Tuesday, 17 March 2020

500 V Insulation Resistance test and the IET Code of Practice (4th Edition)

The IET code of Practice says (section 15.5) that the 500 V Insulation Resistance test is a "hard test" and that it can "damage IT equipment or other equipment containing electronic components". We look at what this means and whether it makes sense.

Wednesday, 15 April 2015

Carrying out an Earth Continuity Test

This test is carried out on all Class I appliances. The purpose of the test is to check that there is a good connection between the Earth pin on the plug and the case of the appliance. A good connection is defined as having a resistance of less than 0.1 ohms (or 100 milliohms).

(This blog post is a chapter extract from the "Manual of Portable Appliance Testing")

Thursday, 13 November 2014

Do consumers really understand test instruments?

As an experiment, I recently posted a question on Amazon against a 'Microwave Leakage Detector' that sold for £10 compared to others that were selling for around £50. Not surprisingly the £10 seemed to be selling well and I was interested to see if customers were driven by price only. Below are the answers from customers and my views on this.

Friday, 17 October 2014

Avoiding serious injury from an electric shock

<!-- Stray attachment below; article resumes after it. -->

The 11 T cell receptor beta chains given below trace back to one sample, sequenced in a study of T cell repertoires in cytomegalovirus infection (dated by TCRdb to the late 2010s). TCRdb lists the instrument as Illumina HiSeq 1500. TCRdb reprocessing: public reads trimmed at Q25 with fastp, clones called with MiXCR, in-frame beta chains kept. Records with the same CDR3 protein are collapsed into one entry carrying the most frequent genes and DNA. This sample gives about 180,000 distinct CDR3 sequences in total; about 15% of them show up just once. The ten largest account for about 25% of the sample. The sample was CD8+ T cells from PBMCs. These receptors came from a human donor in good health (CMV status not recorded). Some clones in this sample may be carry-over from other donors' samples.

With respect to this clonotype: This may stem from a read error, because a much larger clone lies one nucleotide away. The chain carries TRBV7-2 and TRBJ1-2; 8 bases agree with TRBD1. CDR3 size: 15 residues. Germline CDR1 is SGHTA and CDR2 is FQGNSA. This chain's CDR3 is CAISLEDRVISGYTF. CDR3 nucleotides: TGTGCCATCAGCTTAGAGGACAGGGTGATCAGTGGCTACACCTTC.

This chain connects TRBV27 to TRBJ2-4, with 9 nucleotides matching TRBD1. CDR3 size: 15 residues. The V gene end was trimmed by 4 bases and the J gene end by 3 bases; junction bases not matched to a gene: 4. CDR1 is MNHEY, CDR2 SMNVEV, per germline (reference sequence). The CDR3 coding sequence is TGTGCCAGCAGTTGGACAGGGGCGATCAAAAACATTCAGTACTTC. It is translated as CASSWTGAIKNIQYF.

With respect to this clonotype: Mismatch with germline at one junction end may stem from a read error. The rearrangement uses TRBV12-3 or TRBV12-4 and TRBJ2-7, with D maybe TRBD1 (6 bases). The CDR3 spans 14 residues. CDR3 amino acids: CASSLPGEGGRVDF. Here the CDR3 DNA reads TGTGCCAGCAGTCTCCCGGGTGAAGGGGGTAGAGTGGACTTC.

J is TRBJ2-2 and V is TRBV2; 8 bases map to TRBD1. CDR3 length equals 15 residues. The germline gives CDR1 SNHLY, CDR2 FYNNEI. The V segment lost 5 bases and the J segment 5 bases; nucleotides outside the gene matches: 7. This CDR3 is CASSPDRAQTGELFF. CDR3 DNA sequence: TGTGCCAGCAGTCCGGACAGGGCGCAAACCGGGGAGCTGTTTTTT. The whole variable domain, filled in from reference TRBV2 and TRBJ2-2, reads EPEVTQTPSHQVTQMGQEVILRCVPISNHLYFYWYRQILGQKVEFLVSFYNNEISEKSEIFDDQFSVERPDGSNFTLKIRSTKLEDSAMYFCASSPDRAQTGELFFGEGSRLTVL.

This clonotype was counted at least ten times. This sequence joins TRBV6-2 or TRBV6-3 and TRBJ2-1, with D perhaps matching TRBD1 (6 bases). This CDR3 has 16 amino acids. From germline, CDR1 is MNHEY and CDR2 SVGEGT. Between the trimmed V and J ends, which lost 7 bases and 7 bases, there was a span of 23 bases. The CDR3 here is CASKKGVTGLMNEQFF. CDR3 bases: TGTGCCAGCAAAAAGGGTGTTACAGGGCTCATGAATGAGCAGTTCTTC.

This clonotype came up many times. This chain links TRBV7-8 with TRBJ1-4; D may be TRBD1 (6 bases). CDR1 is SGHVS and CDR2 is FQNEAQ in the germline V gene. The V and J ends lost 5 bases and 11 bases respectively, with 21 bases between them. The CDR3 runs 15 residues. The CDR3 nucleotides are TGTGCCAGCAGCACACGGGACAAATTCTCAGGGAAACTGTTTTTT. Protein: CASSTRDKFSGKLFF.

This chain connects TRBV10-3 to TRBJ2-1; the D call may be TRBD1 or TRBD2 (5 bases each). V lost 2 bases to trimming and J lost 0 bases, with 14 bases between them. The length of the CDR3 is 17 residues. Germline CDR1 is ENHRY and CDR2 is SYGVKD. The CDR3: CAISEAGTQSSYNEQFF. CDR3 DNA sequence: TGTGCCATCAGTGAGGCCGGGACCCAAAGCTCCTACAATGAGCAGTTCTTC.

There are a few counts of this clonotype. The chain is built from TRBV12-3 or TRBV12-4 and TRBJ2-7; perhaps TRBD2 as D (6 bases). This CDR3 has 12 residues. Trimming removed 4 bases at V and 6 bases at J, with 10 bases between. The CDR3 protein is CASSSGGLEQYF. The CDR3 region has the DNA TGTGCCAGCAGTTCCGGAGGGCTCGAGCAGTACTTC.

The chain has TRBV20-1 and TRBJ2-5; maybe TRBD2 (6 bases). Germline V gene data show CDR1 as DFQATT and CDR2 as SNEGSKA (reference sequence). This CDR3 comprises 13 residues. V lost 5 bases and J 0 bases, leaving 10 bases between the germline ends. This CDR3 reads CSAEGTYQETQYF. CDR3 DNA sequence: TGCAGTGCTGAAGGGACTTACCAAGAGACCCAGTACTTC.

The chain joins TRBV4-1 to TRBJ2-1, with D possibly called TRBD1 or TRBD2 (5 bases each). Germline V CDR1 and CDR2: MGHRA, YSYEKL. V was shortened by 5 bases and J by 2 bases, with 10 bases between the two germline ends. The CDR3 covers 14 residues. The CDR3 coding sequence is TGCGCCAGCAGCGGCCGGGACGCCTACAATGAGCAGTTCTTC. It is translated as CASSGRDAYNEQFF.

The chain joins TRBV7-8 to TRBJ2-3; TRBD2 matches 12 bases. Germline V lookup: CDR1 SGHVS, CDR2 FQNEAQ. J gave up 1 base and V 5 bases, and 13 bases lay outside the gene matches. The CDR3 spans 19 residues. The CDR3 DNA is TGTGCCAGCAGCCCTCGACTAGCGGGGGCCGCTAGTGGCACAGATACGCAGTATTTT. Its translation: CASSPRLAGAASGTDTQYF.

We get an electric shock when current passes through our body due to a voltage difference. For example, if we touch a live wire at 230V, this voltage pressure will try and push current through our body to the ground that we are standing on. This is because the mains supply in a building is always at 230V with respect to the earth.

Thursday, 4 September 2014

When is a PAT tester not a PAT tester?

On our various Portable Appliance Testing courses I sometimes get asked whether one could use a £20 multimeter for PAT testing. I usually go through the reasons why this is not safe. Browsing on the web, I have come across what looks like a multimeter with a mains socket on the front that describes itself as a 'simplified version of a standard PAT tester'.

This is a very dangerous trend as it will lead customers to believe that they are actually carrying out a safety check that is meaningful. This blog sets out the reasons why using this instrument could PASS appliances that are dangerous.

Wednesday, 20 August 2014

PAT Testing Electric kettles and other kitchen appliances

A variety of electrical appliances are in use in a normal kitchen. This chapter deals with PAT Testing of these - This is an extract from the PAT Testing Handbook published by First Stop Safety and available on Amazon

Monday, 17 February 2014

Round 3 pin plugs with no fuses

The issue of round pin unfused plugs often comes up during PAT Testing courses or as a telephone technical support question. This post gives more detail on this subject.